by Mitja Kolsek, the 0patch Team
September 2021 Windows Updates brought a fix for CVE-2021-40444, a critical vulnerability in Windows that allowed a malicious Office document to download a remote executable file and execute it locally upon opening such document. This vulnerability was found under exploitation in the wild.
Unfortunately, CVE-2021-40444 does not cover just one flaw but two; this can lead to some confusion:
- Path traversal in CAB file extraction: The exploit was utilizing this flaw to place a malicious executable file in a known location instead of a randomly-named subfolder, where it would originally be extracted.
- "File extension" URL scheme: For some reason, Windows ShellExecute function, a very complex function capable of launching local applications in various ways including via URLs, supported an undocumented URL scheme mapped to registered file extensions on the computer. The exploit was utilizing this "feature" to launch the previously downloaded executable file with the Control Panel application and have it executed via URL ".cpl:../../../../../Temp/championship.cpl". In this case, ".cpl" was considered a URL scheme, and since .cpl extension is associated with control.exe, this app would get launched and given the provided path as an argument.
The second flaw is the more critical one, as there may exist various other ways to get a malicious file on user's computer (e.g., via the Downloads folder) and still exploit this second flaw to execute such file.
What Microsoft's patch did was add a check before calling ShellExecute on the provided URL to block URL schemes beginning with a non-alphanumeric character - blocking schemes beginning with a dot such as ".cpl" -, and further limiting the allowed set of characters for the remaining string.
Note that ShellExecute function itself was not patched, and you can still launch a DLL via the Control Panel app by clicking the Windows Start button and typing in a ".cpl:/..." URL. Effectively, therefore, support for the "File extension" URL scheme was not eliminated across entire Windows, just made inaccessible from applications utilizing Internet Explorer components for opening URLs. Hopefully remotely delivered content can't find some other way towards ShellExecute that bypasses this new security check.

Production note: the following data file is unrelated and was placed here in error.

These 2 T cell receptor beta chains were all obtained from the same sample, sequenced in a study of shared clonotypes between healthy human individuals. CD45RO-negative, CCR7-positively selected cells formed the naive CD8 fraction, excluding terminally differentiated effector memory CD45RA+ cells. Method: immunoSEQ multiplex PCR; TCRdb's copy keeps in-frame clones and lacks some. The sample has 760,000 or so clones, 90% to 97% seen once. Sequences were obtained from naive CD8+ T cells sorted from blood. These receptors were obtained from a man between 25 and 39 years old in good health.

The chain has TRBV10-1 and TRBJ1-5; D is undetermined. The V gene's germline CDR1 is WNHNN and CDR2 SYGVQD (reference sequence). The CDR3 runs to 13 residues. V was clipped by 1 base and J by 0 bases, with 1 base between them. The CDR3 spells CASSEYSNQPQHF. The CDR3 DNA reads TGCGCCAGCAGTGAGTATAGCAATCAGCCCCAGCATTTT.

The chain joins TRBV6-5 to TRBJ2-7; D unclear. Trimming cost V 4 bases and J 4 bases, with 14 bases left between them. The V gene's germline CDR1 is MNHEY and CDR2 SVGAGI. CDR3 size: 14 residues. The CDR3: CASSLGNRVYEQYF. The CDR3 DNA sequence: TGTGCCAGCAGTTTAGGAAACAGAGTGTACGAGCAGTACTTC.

Microsoft's update fixed both flaws, but we decided to only patch the
"File extension" URL scheme flaw until someone demonstrates the first
flaw to be exploitable by itself.
The "File extension" URL scheme flaw was actually present in two places, in mshtml.dll (reachable from Office documents) and in ieframe.dll (reachable from Internet Explorer), so we had to patch both these executables.
Since an official vendor fix is available, it was our goal to provide patches for affected Windows versions that we have "security-adopted", as they're not receiving official vendor patches anymore. Among these, our tests have shown that only Windows 10 v1803 and v1809 were affected; the File Extension URL scheme "feature" was apparently added in Windows 8.1.
We expect many Windows 10 v1903 machines out there may also be affected, so we decided to port the micropatch to this version as well.
Our CVE-2021-40444 micropatches are therefore available for:
- Windows 10 v1803 32bit or 64bit (updated with May 2021 Updates - latest before end of support)
- Windows 10 v1809 32bit or 64bit (updated with May 2021 Updates - latest before end of support)
- Windows 10 v1903 32bit or 64bit (updated with December 2020 Updates - latest before end of support)
Below is a video of our patch in action. Notice that with 0patch disabled, Calculator is launched both upon opening the Word document and upon previewing the RTF document in Windows Explorer Preview. In both cases, Process Monitor shows that control.exe gets launched, which loads the "malicious" executable, in our case spawning Calculator. With 0patch enabled, control.exe does not get launched, and therefore neither does Calculator.
For a free trial, contact email@example.com.